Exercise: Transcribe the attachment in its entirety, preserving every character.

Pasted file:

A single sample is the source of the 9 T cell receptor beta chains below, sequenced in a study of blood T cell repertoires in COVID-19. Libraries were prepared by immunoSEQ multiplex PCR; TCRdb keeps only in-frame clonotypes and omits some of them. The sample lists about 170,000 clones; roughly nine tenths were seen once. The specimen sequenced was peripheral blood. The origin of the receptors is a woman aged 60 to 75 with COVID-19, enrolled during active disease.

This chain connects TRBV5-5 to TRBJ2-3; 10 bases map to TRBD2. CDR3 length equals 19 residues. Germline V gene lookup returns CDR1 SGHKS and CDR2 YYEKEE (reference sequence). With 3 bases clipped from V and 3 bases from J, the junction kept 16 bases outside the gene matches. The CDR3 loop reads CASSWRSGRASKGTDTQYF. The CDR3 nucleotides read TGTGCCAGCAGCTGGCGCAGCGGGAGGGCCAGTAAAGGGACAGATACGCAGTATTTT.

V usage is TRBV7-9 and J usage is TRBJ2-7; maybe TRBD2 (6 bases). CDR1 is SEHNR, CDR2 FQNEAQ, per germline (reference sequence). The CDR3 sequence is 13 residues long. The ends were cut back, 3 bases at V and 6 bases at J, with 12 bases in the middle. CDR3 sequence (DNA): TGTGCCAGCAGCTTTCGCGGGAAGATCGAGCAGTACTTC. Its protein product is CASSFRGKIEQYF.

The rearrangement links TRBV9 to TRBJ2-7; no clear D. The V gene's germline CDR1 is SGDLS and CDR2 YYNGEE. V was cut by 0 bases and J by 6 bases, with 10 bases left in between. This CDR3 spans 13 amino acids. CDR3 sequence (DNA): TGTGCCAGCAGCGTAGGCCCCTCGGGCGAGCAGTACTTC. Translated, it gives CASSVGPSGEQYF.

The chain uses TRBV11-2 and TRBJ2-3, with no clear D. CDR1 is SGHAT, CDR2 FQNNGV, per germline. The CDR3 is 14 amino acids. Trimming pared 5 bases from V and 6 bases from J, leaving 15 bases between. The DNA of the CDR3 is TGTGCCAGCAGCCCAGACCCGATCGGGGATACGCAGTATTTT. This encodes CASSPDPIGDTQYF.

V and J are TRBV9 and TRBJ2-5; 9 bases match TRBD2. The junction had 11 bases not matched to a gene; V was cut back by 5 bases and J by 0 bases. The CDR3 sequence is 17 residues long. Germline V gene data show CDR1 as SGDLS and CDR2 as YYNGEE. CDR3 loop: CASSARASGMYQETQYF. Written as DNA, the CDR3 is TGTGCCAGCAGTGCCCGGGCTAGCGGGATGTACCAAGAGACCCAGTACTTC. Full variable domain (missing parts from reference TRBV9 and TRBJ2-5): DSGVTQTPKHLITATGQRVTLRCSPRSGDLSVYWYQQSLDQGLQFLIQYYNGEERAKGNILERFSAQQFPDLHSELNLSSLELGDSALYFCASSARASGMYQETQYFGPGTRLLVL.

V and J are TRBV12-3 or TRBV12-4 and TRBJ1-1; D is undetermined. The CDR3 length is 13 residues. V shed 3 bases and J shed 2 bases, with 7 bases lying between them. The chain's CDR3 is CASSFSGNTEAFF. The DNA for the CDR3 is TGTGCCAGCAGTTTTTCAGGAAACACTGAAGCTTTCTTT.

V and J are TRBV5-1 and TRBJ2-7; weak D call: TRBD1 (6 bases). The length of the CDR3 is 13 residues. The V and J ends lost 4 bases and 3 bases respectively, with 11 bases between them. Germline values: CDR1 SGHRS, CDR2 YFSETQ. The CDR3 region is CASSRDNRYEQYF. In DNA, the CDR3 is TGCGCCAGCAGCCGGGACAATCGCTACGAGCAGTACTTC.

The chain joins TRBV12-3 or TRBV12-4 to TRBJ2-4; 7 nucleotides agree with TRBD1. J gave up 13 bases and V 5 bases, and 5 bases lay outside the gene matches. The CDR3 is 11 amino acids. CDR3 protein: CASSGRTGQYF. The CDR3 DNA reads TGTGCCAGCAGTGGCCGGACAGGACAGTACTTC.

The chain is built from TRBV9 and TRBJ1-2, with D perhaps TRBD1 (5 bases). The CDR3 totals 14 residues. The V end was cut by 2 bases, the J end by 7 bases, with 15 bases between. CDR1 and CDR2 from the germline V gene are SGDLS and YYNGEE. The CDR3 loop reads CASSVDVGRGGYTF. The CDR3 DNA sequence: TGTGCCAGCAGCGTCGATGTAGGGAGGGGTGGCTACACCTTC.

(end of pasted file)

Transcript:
A single sample is the source of the 9 T cell receptor beta chains below, sequenced in a study of blood T cell repertoires in COVID-19. Libraries were prepared by immunoSEQ multiplex PCR; TCRdb keeps only in-frame clonotypes and omits some of them. The sample lists about 170,000 clones; roughly nine tenths were seen once. The specimen sequenced was peripheral blood. The origin of the receptors is a woman aged 60 to 75 with COVID-19, enrolled during active disease.

This chain connects TRBV5-5 to TRBJ2-3; 10 bases map to TRBD2. CDR3 length equals 19 residues. Germline V gene lookup returns CDR1 SGHKS and CDR2 YYEKEE (reference sequence). With 3 bases clipped from V and 3 bases from J, the junction kept 16 bases outside the gene matches. The CDR3 loop reads CASSWRSGRASKGTDTQYF. The CDR3 nucleotides read TGTGCCAGCAGCTGGCGCAGCGGGAGGGCCAGTAAAGGGACAGATACGCAGTATTTT.

V usage is TRBV7-9 and J usage is TRBJ2-7; maybe TRBD2 (6 bases). CDR1 is SEHNR, CDR2 FQNEAQ, per germline (reference sequence). The CDR3 sequence is 13 residues long. The ends were cut back, 3 bases at V and 6 bases at J, with 12 bases in the middle. CDR3 sequence (DNA): TGTGCCAGCAGCTTTCGCGGGAAGATCGAGCAGTACTTC. Its protein product is CASSFRGKIEQYF.

The rearrangement links TRBV9 to TRBJ2-7; no clear D. The V gene's germline CDR1 is SGDLS and CDR2 YYNGEE. V was cut by 0 bases and J by 6 bases, with 10 bases left in between. This CDR3 spans 13 amino acids. CDR3 sequence (DNA): TGTGCCAGCAGCGTAGGCCCCTCGGGCGAGCAGTACTTC. Translated, it gives CASSVGPSGEQYF.

The chain uses TRBV11-2 and TRBJ2-3, with no clear D. CDR1 is SGHAT, CDR2 FQNNGV, per germline. The CDR3 is 14 amino acids. Trimming pared 5 bases from V and 6 bases from J, leaving 15 bases between. The DNA of the CDR3 is TGTGCCAGCAGCCCAGACCCGATCGGGGATACGCAGTATTTT. This encodes CASSPDPIGDTQYF.

V and J are TRBV9 and TRBJ2-5; 9 bases match TRBD2. The junction had 11 bases not matched to a gene; V was cut back by 5 bases and J by 0 bases. The CDR3 sequence is 17 residues long. Germline V gene data show CDR1 as SGDLS and CDR2 as YYNGEE. CDR3 loop: CASSARASGMYQETQYF. Written as DNA, the CDR3 is TGTGCCAGCAGTGCCCGGGCTAGCGGGATGTACCAAGAGACCCAGTACTTC. Full variable domain (missing parts from reference TRBV9 and TRBJ2-5): DSGVTQTPKHLITATGQRVTLRCSPRSGDLSVYWYQQSLDQGLQFLIQYYNGEERAKGNILERFSAQQFPDLHSELNLSSLELGDSALYFCASSARASGMYQETQYFGPGTRLLVL.

V and J are TRBV12-3 or TRBV12-4 and TRBJ1-1; D is undetermined. The CDR3 length is 13 residues. V shed 3 bases and J shed 2 bases, with 7 bases lying between them. The chain's CDR3 is CASSFSGNTEAFF. The DNA for the CDR3 is TGTGCCAGCAGTTTTTCAGGAAACACTGAAGCTTTCTTT.

V and J are TRBV5-1 and TRBJ2-7; weak D call: TRBD1 (6 bases). The length of the CDR3 is 13 residues. The V and J ends lost 4 bases and 3 bases respectively, with 11 bases between them. Germline values: CDR1 SGHRS, CDR2 YFSETQ. The CDR3 region is CASSRDNRYEQYF. In DNA, the CDR3 is TGCGCCAGCAGCCGGGACAATCGCTACGAGCAGTACTTC.

The chain joins TRBV12-3 or TRBV12-4 to TRBJ2-4; 7 nucleotides agree with TRBD1. J gave up 13 bases and V 5 bases, and 5 bases lay outside the gene matches. The CDR3 is 11 amino acids. CDR3 protein: CASSGRTGQYF. The CDR3 DNA reads TGTGCCAGCAGTGGCCGGACAGGACAGTACTTC.

The chain is built from TRBV9 and TRBJ1-2, with D perhaps TRBD1 (5 bases). The CDR3 totals 14 residues. The V end was cut by 2 bases, the J end by 7 bases, with 15 bases between. CDR1 and CDR2 from the germline V gene are SGDLS and YYNGEE. The CDR3 loop reads CASSVDVGRGGYTF. The CDR3 DNA sequence: TGTGCCAGCAGCGTCGATGTAGGGAGGGGTGGCTACACCTTC.